The thought of putting their mother in a nursing home is something the family balks at. “If I did that people will spit on me,” says Anjan. “There is still a stigma attached. It will break ma’s heart – that not only are her sons not living near by to take care of her, we have dumped her in a nursing home.”

Ranjan contemplated moving to India, leaving his 19-year-old only son Ravi and his wife Indra in the United States for the next few years to be near his mother, but his mother nixed the idea. “She said your place is beside your wife and son, you must not come here. Even today, much as she would love to have her son with her, she is thinking of his son and his wife,” says Ranjan emotionally.

The Fear

Many Indian elderly in the United States desire to return to their roots in their waning years, to be in the midst of people who speak their language. Rani says her in-laws awaited Sunday anxiously when their son and daughter-in law could take them to the gurudwara and they could mingle with others socially, but it was only once a week.

Parvathy wishes someone would pick up her mother’s friends, who are still mobile and live with their children, and bring them to the nursing home so that she could have some social interaction. “I’m the only one she sees each day. When my kids are in town they come to visit her, as do my sister’s children with their family. She recognizes every one, and is so happy to see them, but most days it’s just me and she misses chatting with her friends.”

Anuradha worries that India’s huge aging population is at risk as the younger generation goes out to conquer the world. In the United States, Anjan’s wife Indrani shares the same fear. “I wonder where my husband and I will go in our old age unless death suddenly happens. We don’t see our children settling down anywhere near us since their careers will take them elsewhere. We didn’t do it for our parents, either.”

Somraj and Desh say that they don’t want to be dependent on their kids and would like to go to a nursing or assisted living home. “After all, our tradition of Vanprasth was exactly this – where the elderly went to the van (jungle) and lived in a sanctuary there for the old,” says Desh.

Bringing Hope

Enter Dr. Mukund Thakar, who brings hope through a pioneering South Asian nursing home project launched in Parsipanny, NJ, last July. Thakar was a practicing physician in India before coming to the United States in 1989.  He began work at the Alameda Center, a 32-year-old nursing home in Perth Amboy, NJ, 16 years ago. All around he saw lonely, isolated, depressed elderly South Asians.

“They passed their days not knowing what to do with their life or their time, as their kids went to work and were away for hours. It is not that we don’t love our parents, but life in America is definitely not conducive to communal living. When the elderly fall sick or just get old, they are put in nursing homes where many of them can’t speak the language, don’t like the food, so they stop eating and die of heart break. I have also seen the children sobbing when they come to drop their parents or loved ones off. They feel as if they are deserting them.”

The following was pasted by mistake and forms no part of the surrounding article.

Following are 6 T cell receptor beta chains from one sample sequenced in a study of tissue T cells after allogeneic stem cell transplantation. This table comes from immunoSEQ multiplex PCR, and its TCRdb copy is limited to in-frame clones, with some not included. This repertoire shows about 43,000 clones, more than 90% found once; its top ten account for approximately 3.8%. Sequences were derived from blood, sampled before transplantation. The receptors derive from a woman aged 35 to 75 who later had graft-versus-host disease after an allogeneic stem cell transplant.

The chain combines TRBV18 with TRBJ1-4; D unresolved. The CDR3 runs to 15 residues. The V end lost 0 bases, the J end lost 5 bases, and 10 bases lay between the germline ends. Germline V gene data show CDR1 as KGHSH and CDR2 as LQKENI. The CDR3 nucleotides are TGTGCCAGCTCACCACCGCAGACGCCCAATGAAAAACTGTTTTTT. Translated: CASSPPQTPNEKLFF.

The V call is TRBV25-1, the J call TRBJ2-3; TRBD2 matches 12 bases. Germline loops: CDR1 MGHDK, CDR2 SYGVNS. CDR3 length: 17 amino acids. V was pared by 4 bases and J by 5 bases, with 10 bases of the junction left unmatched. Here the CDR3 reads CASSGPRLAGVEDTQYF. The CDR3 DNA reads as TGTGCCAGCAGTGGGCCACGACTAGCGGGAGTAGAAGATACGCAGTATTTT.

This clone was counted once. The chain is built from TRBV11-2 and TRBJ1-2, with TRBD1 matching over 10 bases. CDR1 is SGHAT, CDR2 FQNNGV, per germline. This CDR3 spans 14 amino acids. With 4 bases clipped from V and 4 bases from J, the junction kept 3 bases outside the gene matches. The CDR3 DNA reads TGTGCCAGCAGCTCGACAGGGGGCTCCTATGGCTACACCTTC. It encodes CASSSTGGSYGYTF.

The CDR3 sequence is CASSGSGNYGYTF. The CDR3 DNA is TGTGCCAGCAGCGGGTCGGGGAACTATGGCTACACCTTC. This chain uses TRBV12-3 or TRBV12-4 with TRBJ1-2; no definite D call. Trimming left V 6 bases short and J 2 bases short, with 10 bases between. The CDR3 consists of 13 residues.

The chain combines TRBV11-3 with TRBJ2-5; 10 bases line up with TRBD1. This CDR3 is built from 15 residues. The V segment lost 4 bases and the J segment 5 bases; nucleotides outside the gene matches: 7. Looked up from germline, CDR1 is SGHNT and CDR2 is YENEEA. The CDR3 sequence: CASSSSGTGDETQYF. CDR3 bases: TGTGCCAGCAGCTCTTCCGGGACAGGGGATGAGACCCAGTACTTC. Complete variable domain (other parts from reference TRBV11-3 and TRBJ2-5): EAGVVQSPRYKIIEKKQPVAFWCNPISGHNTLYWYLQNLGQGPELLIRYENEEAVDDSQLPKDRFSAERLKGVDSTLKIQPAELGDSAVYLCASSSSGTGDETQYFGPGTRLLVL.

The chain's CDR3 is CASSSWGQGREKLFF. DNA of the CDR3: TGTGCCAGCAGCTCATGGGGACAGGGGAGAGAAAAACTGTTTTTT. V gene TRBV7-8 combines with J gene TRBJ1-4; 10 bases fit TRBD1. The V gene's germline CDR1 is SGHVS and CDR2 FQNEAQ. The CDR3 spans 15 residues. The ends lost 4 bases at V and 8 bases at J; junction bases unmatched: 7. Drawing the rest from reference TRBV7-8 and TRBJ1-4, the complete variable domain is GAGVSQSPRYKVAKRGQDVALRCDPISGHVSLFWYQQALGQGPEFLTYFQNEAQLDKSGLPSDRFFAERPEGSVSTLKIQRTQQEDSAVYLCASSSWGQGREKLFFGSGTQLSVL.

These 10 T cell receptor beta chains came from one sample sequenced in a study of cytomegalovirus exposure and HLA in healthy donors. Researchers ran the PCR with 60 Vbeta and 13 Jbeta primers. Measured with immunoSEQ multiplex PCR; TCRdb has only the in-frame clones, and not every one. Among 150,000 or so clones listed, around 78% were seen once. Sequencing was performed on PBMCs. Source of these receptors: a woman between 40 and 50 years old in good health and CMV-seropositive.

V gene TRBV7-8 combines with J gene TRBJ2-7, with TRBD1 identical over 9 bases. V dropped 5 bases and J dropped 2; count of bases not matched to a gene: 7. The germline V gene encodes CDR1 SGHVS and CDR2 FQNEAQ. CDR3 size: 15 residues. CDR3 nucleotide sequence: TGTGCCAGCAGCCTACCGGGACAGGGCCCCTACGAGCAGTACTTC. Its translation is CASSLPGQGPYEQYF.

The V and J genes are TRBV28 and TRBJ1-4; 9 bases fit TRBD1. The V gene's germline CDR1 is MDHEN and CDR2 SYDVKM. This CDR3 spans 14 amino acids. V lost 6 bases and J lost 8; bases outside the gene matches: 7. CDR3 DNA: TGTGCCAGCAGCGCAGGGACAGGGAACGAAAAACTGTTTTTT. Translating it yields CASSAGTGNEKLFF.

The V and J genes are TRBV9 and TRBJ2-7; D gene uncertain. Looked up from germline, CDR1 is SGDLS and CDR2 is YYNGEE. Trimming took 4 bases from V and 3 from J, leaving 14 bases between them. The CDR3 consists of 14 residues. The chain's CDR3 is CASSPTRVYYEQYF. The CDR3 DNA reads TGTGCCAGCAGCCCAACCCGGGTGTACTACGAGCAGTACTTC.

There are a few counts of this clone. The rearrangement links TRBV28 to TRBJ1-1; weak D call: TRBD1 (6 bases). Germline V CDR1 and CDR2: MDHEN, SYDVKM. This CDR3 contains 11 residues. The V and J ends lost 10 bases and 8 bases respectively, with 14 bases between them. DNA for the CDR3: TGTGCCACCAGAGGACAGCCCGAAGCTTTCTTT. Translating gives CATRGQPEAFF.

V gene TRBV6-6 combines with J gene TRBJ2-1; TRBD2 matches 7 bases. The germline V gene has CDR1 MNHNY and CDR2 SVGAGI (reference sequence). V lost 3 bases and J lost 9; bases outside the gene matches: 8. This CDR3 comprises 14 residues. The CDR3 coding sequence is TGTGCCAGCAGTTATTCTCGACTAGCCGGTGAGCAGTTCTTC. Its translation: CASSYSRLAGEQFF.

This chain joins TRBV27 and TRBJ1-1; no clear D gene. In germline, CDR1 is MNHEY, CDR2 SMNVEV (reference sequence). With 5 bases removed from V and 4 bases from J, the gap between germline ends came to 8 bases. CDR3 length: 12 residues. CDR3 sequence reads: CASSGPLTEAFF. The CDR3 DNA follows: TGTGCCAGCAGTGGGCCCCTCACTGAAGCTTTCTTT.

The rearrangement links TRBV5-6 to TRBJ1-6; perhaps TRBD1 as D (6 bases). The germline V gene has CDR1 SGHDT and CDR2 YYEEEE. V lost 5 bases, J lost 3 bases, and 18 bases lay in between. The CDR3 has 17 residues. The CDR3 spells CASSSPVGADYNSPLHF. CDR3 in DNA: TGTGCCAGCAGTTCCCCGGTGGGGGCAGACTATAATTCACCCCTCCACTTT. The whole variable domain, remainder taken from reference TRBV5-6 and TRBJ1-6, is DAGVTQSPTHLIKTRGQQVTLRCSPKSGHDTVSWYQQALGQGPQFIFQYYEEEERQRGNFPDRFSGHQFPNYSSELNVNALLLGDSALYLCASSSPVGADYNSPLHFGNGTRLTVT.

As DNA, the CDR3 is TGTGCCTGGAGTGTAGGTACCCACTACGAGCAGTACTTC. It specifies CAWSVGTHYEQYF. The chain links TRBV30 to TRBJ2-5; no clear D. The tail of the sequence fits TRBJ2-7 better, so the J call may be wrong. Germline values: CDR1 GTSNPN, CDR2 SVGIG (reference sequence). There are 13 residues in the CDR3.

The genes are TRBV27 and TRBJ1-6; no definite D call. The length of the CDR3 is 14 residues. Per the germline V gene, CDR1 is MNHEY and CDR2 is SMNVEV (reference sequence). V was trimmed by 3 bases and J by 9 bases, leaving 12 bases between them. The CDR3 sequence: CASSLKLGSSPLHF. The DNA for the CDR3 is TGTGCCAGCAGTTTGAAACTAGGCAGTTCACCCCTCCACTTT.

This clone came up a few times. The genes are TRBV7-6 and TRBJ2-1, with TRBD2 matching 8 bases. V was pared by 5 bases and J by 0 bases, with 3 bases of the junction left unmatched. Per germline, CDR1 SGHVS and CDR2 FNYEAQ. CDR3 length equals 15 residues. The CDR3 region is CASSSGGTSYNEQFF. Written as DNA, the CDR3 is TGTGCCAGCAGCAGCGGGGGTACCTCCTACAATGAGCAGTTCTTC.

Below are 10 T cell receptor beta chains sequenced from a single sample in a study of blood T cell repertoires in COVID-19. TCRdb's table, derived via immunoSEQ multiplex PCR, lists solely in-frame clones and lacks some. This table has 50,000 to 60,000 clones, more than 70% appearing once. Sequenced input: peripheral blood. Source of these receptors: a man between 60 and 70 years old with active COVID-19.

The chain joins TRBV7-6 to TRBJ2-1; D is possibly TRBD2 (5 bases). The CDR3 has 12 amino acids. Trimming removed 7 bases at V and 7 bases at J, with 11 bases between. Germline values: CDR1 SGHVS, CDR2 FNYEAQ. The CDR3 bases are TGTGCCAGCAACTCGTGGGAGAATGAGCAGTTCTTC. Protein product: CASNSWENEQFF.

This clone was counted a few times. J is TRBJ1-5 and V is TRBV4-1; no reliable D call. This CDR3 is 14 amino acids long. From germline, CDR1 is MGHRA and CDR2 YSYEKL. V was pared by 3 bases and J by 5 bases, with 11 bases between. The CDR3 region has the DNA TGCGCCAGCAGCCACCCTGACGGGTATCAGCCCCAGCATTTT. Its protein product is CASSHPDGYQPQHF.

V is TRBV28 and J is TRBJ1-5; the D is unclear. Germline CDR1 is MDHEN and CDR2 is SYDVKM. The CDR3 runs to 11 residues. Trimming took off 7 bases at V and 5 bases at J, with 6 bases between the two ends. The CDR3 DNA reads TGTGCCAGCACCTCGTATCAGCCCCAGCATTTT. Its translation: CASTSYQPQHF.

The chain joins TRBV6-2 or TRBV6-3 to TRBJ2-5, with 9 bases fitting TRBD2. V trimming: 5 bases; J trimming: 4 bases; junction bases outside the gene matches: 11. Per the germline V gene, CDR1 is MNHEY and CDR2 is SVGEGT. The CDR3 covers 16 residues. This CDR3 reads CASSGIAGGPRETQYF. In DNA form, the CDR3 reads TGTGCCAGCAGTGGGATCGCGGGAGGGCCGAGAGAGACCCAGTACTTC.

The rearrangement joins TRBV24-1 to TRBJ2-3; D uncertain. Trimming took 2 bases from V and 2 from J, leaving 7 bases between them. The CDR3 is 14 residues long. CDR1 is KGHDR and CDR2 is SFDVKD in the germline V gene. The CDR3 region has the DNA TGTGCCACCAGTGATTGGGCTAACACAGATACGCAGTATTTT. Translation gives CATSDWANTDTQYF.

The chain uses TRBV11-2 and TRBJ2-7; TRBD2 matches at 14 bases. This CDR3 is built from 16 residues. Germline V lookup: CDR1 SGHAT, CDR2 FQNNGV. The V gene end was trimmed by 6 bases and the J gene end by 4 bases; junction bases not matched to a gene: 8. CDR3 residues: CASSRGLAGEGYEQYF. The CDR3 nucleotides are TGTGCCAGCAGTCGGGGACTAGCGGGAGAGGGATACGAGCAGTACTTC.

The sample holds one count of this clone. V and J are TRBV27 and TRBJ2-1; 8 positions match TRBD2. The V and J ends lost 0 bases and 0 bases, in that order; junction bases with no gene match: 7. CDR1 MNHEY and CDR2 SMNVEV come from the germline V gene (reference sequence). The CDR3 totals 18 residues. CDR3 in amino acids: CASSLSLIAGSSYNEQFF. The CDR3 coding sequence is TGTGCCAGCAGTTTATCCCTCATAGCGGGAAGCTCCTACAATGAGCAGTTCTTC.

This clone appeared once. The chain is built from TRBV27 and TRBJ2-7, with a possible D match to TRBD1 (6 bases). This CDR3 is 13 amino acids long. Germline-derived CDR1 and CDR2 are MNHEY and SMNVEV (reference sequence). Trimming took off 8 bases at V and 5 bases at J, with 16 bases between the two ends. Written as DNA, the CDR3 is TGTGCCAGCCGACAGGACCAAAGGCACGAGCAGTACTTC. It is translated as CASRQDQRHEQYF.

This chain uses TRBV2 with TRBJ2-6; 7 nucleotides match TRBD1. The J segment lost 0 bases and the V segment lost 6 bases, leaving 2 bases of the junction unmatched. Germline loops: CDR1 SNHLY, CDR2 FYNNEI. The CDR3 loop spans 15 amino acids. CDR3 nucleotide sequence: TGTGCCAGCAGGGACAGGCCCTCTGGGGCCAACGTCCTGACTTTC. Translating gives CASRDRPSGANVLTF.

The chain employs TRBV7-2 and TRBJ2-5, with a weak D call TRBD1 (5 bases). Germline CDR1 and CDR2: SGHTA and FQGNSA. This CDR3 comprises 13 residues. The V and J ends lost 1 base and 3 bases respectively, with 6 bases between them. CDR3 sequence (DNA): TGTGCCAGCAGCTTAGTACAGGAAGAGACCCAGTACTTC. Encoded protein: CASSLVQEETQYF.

So Thakar considered creating a South Asian environment for these patients. “We converted the fifth floor of the center to an Indian floor. The décor is Indian, we have four Indian cooks cooking different cuisines of India, a temple with prayer sessions, a common room where people can mingle and chat. We celebrate various Indian festivals and  have interpreters who speak several Indian languages.”

His wife Rama says they even cater to people who keep religious fasts, preparing special dishes for them.  Rama heads the prayer session and is assistant director of the program. “People come here both for short term and long term care and don’t want to go back. One elderly gentleman and his wife were sobbing when their rehab was over. They say, ‘What will we do when we go home? Here we have made so many friends, we get piping hot, freshly made food every day, while there we have to heat cold food from the microwave and eat, and we stay by ourselves till 7 p.m. daily. Please don’t send us away.'”

Many have healed and gone, some have passed away at the facility. At present it houses 54 South Asians, but word is spreading and Thakar is fielding calls from Indians all over the country asking about the facility, the tab for which is typically picked up by Medicaid and Medicare. 

Thakar calls the Alameda Center the temple of the mother and father. “People still balk at the mention of the word nursing home, but here we create a loving environment for our parents who are revered in our culture.”

Leave a Reply

Your email address will not be published. Required fields are marked *